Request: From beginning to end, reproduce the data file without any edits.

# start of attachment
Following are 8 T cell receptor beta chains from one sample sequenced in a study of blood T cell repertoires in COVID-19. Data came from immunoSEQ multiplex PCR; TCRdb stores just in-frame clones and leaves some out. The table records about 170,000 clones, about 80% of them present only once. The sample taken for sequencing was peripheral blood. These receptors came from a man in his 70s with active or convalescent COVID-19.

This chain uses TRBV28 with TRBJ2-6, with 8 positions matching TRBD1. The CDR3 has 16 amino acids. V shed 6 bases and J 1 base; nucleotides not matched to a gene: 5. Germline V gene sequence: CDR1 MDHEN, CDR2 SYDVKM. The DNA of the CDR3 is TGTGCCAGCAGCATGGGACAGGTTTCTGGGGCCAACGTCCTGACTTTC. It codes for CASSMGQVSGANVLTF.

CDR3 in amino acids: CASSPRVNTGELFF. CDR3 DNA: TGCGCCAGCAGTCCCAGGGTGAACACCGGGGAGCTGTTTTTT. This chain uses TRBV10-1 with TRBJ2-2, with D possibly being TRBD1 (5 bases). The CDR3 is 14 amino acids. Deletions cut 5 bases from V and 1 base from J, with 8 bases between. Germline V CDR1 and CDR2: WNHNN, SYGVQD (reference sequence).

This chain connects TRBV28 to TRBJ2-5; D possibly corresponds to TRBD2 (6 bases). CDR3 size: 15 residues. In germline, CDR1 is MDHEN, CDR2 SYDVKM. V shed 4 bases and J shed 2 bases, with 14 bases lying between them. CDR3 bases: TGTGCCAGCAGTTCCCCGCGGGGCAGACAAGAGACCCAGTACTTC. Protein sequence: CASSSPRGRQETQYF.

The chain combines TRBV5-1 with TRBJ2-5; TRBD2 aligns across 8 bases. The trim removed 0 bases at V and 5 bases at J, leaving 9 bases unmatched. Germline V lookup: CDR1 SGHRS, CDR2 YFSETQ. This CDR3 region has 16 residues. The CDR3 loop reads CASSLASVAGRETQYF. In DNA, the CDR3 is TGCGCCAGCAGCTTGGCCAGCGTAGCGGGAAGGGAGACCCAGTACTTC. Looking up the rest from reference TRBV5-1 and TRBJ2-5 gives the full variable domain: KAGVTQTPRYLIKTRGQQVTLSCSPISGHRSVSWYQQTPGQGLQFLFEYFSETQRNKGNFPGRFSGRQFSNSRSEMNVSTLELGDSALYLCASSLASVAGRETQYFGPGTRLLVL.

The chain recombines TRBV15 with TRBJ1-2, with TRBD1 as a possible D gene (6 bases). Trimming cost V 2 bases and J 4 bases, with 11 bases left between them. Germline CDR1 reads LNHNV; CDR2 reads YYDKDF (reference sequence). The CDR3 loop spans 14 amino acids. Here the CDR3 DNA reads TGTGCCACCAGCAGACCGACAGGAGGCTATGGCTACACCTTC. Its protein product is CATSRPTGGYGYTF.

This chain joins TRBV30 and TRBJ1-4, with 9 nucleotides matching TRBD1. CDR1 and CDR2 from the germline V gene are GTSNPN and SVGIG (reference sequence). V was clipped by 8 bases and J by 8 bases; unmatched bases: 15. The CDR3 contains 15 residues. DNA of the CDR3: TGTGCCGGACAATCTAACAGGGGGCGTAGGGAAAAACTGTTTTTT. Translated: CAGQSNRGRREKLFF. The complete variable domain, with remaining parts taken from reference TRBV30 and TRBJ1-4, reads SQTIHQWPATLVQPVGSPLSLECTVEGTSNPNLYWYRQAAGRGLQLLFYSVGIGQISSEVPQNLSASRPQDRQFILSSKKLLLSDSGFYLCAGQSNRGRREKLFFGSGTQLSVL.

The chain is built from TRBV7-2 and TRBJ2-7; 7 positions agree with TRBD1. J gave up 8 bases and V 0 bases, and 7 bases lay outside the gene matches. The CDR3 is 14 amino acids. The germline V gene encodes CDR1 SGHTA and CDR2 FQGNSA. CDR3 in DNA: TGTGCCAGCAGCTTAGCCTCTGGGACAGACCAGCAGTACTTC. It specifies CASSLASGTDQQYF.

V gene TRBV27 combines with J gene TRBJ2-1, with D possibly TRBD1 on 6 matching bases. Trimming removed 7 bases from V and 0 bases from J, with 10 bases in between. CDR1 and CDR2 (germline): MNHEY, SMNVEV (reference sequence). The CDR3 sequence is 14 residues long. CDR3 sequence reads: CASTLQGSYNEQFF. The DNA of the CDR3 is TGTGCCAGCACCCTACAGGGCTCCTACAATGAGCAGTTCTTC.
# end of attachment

Following are 8 T cell receptor beta chains from one sample sequenced in a study of blood T cell repertoires in COVID-19. Data came from immunoSEQ multiplex PCR; TCRdb stores just in-frame clones and leaves some out. The table records about 170,000 clones, about 80% of them present only once. The sample taken for sequencing was peripheral blood. These receptors came from a man in his 70s with active or convalescent COVID-19.

This chain uses TRBV28 with TRBJ2-6, with 8 positions matching TRBD1. The CDR3 has 16 amino acids. V shed 6 bases and J 1 base; nucleotides not matched to a gene: 5. Germline V gene sequence: CDR1 MDHEN, CDR2 SYDVKM. The DNA of the CDR3 is TGTGCCAGCAGCATGGGACAGGTTTCTGGGGCCAACGTCCTGACTTTC. It codes for CASSMGQVSGANVLTF.

CDR3 in amino acids: CASSPRVNTGELFF. CDR3 DNA: TGCGCCAGCAGTCCCAGGGTGAACACCGGGGAGCTGTTTTTT. This chain uses TRBV10-1 with TRBJ2-2, with D possibly being TRBD1 (5 bases). The CDR3 is 14 amino acids. Deletions cut 5 bases from V and 1 base from J, with 8 bases between. Germline V CDR1 and CDR2: WNHNN, SYGVQD (reference sequence).

This chain connects TRBV28 to TRBJ2-5; D possibly corresponds to TRBD2 (6 bases). CDR3 size: 15 residues. In germline, CDR1 is MDHEN, CDR2 SYDVKM. V shed 4 bases and J shed 2 bases, with 14 bases lying between them. CDR3 bases: TGTGCCAGCAGTTCCCCGCGGGGCAGACAAGAGACCCAGTACTTC. Protein sequence: CASSSPRGRQETQYF.

The chain combines TRBV5-1 with TRBJ2-5; TRBD2 aligns across 8 bases. The trim removed 0 bases at V and 5 bases at J, leaving 9 bases unmatched. Germline V lookup: CDR1 SGHRS, CDR2 YFSETQ. This CDR3 region has 16 residues. The CDR3 loop reads CASSLASVAGRETQYF. In DNA, the CDR3 is TGCGCCAGCAGCTTGGCCAGCGTAGCGGGAAGGGAGACCCAGTACTTC. Looking up the rest from reference TRBV5-1 and TRBJ2-5 gives the full variable domain: KAGVTQTPRYLIKTRGQQVTLSCSPISGHRSVSWYQQTPGQGLQFLFEYFSETQRNKGNFPGRFSGRQFSNSRSEMNVSTLELGDSALYLCASSLASVAGRETQYFGPGTRLLVL.

The chain recombines TRBV15 with TRBJ1-2, with TRBD1 as a possible D gene (6 bases). Trimming cost V 2 bases and J 4 bases, with 11 bases left between them. Germline CDR1 reads LNHNV; CDR2 reads YYDKDF (reference sequence). The CDR3 loop spans 14 amino acids. Here the CDR3 DNA reads TGTGCCACCAGCAGACCGACAGGAGGCTATGGCTACACCTTC. Its protein product is CATSRPTGGYGYTF.

This chain joins TRBV30 and TRBJ1-4, with 9 nucleotides matching TRBD1. CDR1 and CDR2 from the germline V gene are GTSNPN and SVGIG (reference sequence). V was clipped by 8 bases and J by 8 bases; unmatched bases: 15. The CDR3 contains 15 residues. DNA of the CDR3: TGTGCCGGACAATCTAACAGGGGGCGTAGGGAAAAACTGTTTTTT. Translated: CAGQSNRGRREKLFF. The complete variable domain, with remaining parts taken from reference TRBV30 and TRBJ1-4, reads SQTIHQWPATLVQPVGSPLSLECTVEGTSNPNLYWYRQAAGRGLQLLFYSVGIGQISSEVPQNLSASRPQDRQFILSSKKLLLSDSGFYLCAGQSNRGRREKLFFGSGTQLSVL.

The chain is built from TRBV7-2 and TRBJ2-7; 7 positions agree with TRBD1. J gave up 8 bases and V 0 bases, and 7 bases lay outside the gene matches. The CDR3 is 14 amino acids. The germline V gene encodes CDR1 SGHTA and CDR2 FQGNSA. CDR3 in DNA: TGTGCCAGCAGCTTAGCCTCTGGGACAGACCAGCAGTACTTC. It specifies CASSLASGTDQQYF.

V gene TRBV27 combines with J gene TRBJ2-1, with D possibly TRBD1 on 6 matching bases. Trimming removed 7 bases from V and 0 bases from J, with 10 bases in between. CDR1 and CDR2 (germline): MNHEY, SMNVEV (reference sequence). The CDR3 sequence is 14 residues long. CDR3 sequence reads: CASTLQGSYNEQFF. The DNA of the CDR3 is TGTGCCAGCACCCTACAGGGCTCCTACAATGAGCAGTTCTTC.